Wed. Apr 17th, 2024

01mexico-web-facebookJumboBy Karla Fetrow

It’s been a good marriage.  The contractual agreement between NAFTA and the EPA have kept a smoothly running supply of exports and imports between the US and Mexico, along with an adaptation to higher environmental standards for industries.  But now, the US wants a divorce.  President Trump has spoken long and earnestly about his desires to dissolve the two agencies that have brought about an international accord.

The Good, the Bad and the Ugly About NAFTA

Like most marriages, the agreement between Mexico and the US has had some rocky spots.  With a lower minimum wage, fewer benefits to pay out to its workers and more relaxed safety standards, Mexico has managed to woo and win a number of US companies, principally in manufacturing.  In return however, Mexico has become reliant on US suppliers for staple items such as gasoline and corn.

Perot-NAFTA-say-noNAFTA was created to eliminate barriers to trade and investment between Canada, Mexico and the United States.  The trade agreement, drafted by former President Ronald Reagan, and implemented on January 1, 1994 by former President Bill Clinton, brought about the immediate elimination of a tariff on more than one half of Mexican exports into the United States, and a third of all US exports into Mexico.  Between 1993 and 2011, American exports into Canada and Mexico rose from $337 billion to $1.2 trillion, giving the United States a lending hand in its competition with China for goods and services.

Along with NAFTA, Mexico signed the North American Agreement for Environmental Cooperation, a significant step for a country that has been plagued with unsanitary waste disposal, polluted waterways and over-development in ecologically sensitive areas.  The concern was that without an environmental framework in place, industries would choose to build where there were no environmental safety regulations.  Within the last two decades, Mexico City, one of the largest cities in the world, has become a working model for large-scale environmental management.

What NAFTA Failed to AddressNAFTA-protest-Joe-Raedle-Getty

NAFTA has been good for small and medium sized businesses extending their entrepreneurship into foreign countries.  The trade agreement has allowed a wide variety of affordable products for mainstream consumers.  It has enabled farmers in Mexico to grow more variety in their crops.  The one area where it has failed is in protecting the worker.

NAFTA was created essentially for corporations to deliver goods and services without having to jump through a million loop holes.  In the practical sense, corporations are going to settle where labor costs are cheapest.  This drives down the value of labor across the board.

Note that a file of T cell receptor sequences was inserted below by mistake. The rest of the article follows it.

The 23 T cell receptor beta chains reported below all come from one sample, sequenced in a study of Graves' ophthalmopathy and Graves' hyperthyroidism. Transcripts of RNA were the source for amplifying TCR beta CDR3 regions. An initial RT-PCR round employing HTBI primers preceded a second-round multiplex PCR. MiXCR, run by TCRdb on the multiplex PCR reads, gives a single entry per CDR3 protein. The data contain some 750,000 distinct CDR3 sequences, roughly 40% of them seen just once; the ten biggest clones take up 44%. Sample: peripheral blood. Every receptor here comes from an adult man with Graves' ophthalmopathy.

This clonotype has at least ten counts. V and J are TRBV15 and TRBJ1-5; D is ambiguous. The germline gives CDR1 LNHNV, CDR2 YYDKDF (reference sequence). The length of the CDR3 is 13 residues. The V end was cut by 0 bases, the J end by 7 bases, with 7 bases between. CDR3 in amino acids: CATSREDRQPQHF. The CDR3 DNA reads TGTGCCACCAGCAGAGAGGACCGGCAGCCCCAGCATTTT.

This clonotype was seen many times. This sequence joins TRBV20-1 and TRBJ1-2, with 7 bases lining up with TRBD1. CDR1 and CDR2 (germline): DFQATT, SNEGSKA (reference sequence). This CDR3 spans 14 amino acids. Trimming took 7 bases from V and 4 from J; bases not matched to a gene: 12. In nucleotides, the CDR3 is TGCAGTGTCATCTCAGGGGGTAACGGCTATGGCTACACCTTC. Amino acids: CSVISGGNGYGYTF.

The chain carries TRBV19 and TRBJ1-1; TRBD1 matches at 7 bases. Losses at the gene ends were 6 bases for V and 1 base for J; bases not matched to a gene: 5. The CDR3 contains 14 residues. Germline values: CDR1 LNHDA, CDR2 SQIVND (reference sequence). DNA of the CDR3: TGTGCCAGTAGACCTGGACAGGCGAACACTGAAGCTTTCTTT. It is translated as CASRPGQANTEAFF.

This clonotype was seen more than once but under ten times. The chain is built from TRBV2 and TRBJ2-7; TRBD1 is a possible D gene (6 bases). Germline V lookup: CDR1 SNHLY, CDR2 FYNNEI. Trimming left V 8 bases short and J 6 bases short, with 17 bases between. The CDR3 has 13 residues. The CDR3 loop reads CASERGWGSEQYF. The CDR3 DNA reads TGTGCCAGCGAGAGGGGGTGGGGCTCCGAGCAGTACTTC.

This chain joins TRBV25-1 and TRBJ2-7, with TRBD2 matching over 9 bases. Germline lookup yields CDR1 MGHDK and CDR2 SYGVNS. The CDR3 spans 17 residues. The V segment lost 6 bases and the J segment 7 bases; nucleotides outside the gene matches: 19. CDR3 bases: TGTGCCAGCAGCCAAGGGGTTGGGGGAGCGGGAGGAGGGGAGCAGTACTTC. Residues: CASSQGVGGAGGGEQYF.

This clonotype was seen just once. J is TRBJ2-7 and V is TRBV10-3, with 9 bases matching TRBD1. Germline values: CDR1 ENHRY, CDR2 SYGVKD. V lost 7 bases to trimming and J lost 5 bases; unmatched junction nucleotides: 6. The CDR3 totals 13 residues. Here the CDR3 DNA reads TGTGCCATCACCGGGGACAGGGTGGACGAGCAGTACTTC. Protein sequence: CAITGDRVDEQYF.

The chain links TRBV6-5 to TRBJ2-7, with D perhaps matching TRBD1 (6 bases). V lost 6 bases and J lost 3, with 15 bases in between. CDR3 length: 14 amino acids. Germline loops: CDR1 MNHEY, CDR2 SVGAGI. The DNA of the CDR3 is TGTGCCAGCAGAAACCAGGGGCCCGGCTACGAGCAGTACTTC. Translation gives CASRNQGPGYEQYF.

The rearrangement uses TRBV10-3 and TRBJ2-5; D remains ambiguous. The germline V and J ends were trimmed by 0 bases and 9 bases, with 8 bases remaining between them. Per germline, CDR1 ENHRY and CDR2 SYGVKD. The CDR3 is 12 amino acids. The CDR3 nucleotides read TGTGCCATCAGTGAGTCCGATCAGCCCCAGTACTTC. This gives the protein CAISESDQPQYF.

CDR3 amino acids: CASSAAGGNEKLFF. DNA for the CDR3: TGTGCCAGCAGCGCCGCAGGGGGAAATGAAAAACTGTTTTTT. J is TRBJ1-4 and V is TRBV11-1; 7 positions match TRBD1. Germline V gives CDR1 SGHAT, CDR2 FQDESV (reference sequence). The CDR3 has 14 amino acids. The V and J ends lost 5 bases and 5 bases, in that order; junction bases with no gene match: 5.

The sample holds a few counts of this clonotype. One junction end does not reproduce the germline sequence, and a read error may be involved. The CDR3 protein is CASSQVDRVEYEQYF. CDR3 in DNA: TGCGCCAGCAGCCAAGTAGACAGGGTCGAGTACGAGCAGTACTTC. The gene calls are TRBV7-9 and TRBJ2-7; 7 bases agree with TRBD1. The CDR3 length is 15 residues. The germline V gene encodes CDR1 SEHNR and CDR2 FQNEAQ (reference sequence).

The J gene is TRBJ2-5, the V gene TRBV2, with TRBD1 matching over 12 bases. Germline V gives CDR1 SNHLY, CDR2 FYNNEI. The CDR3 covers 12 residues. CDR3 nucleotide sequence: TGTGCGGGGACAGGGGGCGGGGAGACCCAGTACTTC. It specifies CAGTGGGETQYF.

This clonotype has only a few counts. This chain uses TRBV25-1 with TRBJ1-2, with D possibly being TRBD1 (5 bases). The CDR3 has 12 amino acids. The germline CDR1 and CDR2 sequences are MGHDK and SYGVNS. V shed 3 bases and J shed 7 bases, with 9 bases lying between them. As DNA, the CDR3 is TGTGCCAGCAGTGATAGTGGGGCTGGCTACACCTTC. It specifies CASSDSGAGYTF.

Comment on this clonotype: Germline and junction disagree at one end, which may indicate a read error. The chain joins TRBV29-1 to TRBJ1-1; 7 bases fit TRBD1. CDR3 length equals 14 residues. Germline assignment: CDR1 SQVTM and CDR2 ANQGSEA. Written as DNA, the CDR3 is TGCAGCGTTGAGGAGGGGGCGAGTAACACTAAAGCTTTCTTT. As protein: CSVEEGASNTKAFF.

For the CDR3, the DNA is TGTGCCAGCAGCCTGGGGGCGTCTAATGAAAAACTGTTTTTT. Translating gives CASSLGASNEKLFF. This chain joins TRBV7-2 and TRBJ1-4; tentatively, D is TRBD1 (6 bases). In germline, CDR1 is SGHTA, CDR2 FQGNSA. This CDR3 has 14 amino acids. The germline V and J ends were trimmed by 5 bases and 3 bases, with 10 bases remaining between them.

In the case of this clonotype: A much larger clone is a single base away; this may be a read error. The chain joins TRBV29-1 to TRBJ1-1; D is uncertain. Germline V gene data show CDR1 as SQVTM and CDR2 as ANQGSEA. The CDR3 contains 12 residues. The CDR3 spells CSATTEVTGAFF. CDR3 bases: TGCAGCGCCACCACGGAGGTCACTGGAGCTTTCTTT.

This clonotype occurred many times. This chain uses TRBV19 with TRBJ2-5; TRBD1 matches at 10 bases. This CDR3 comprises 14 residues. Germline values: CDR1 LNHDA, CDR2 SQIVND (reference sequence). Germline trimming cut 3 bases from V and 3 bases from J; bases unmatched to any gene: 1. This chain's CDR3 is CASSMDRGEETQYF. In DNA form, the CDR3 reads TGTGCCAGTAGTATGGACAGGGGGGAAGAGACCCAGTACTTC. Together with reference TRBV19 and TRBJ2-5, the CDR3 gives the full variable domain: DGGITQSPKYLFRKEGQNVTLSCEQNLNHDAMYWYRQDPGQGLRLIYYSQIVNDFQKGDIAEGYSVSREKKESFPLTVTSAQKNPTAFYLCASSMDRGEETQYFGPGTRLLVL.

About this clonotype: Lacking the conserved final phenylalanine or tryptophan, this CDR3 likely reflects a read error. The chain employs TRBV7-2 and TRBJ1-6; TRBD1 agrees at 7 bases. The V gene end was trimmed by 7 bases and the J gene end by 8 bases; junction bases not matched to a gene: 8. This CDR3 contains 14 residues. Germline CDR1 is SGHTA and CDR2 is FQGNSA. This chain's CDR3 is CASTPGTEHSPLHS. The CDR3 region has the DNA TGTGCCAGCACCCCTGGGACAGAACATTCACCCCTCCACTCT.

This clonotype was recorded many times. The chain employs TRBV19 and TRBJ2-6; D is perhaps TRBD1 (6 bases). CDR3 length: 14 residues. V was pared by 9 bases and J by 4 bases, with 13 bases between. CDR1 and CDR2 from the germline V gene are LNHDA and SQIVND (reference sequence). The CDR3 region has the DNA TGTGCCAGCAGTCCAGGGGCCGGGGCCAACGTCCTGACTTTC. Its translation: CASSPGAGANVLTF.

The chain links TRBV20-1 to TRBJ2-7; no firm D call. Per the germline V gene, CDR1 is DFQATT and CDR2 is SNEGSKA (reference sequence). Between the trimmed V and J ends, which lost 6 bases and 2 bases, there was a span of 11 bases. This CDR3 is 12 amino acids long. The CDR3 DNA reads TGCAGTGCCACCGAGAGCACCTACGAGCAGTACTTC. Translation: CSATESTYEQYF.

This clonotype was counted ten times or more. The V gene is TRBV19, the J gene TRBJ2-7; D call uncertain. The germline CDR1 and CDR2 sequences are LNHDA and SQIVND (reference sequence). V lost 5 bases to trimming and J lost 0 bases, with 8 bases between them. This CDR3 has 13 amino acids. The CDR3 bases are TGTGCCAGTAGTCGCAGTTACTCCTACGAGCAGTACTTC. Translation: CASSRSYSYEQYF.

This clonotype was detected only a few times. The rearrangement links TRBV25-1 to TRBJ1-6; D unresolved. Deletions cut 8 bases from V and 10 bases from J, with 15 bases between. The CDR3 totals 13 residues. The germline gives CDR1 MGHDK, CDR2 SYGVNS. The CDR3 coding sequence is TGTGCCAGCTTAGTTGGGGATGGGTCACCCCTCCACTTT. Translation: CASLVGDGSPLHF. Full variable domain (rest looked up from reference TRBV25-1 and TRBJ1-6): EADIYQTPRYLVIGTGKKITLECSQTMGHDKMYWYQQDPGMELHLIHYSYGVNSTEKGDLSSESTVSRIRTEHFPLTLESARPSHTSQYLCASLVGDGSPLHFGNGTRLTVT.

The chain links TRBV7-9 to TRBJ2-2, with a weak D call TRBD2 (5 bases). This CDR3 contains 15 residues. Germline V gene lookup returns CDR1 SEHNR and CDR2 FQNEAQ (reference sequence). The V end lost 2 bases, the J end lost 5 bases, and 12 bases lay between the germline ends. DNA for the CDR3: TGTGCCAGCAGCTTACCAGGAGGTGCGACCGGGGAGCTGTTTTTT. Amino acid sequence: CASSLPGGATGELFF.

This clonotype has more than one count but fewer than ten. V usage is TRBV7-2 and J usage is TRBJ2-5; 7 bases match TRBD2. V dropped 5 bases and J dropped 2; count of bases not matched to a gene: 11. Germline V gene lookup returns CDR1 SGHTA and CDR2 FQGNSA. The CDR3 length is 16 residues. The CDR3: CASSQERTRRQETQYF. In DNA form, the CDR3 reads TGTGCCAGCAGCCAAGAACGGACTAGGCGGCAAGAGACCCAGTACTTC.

Mexican workers are no more pleased with devalued labor than US workers.  Their fight for improved working conditions and fair labor practices has been as long and hard as US union fighters during the industrial age.  Many grumble over the take-over of fast food franchises and corporate chain department stores that have replaced their traditional market stalls.  They feel that they’ve lost their self-sufficiency by buying into US agriculture and livestock, and that it’s unwise to invest in US oil.  NAFTA may have reshaped their environmental policy and stabilized their economy, which began plummeting in 1980 nearly to the point of no return by 1990, but it has nearly cost them their culture and worker living conditions haven’t greatly improved.


Faux Promise

Much of President Trump’s support group is among the “rust belt”; a somewhat dreary and stagnating America that once owed its economic vigor to manufacturing.  The visual evidence of declining jobs is hard to ignore in the number of companies that have uprooted and moved to Mexico, particularly in the automotive industry.

An estimated five million factory jobs have been lost since the 1994 agreement, but only about fifteen percent were due to migrating US industry.  The majority of losses have been due to automation.  There are still manufacturing jobs, but employees are expected to have a background in technical applications.

With or without the 20% tariff proposed by President Trump, the march into Mexico for cheap labor may be coming to an end for companies that want loyal, experienced and dedicated workers.  Impoverished Mexican laborers often “job hop”, looking for factories that offer better wages and working conditions. Automobile companies such as Ford and Chrysler have voiced frustration with finding qualified workers who will remain and develop their skill sets.

The Indirect Effects of NAFTA

NAFTA has done nothing to improve the quality of life for Mexican laborers, but it has provided a boost for Mexican businesses, which has a trickle-down effect on its close- knit society.  The Mexican peso depreciated seven percent as soon as Trump went into office as investors placed their bets that his pledge to narrow the trade deficit would upset Mexico’s economy.

The US presidential announcement was untimely for Mexican President Pena Nieto.  A member of the conservative party PRI (Institutional Revolutionary Party), an unfavorable trade agreement with the United States could lead to the election of the left-swinging PRD (Party of the Democratic Revolution) candidate, Andres Manuel Lopez Obrador, representative of the worker’s party and the citizen’s movement.  Currently, Nieto’s popularity is at a 17% all time low approval rating.


There had already been criticism surrounding Prieto, who has made a number of concessions to the United States concerning border policies and refugee problems.  As the election year approaches, the soft line president has had to get tough.  It’s not only NAFTA that’s on the bargaining table.  Prieto’s cabinet is expressing grave concern over a proposal to separate migrant children from their parents at the border.  Stated Foreign Relations Minister, Luis Videgaray, they rejected a US proposal to deport undocumented immigrants from other countries into Mexico, stating the nation had the right to decide who enters their territories.


When You Throw Stones at Your Neighbors

Mexico is not without its ability to retaliate.  What happens at its borders affects the United States.  There have been rumors that Mexico will relax its patrol of both its northern and southern boundaries, making it easier for Central American refugees to gain access into the US.

As a significant reminder as to why we need environmental protection cooperation, a recent break in a Tijuana River sewage pipe sent 143 million gallons of raw sewage into the Tijuana River with a path so wide, it polluted beaches in San Diego County.  It was the largest event of that kind in two decades.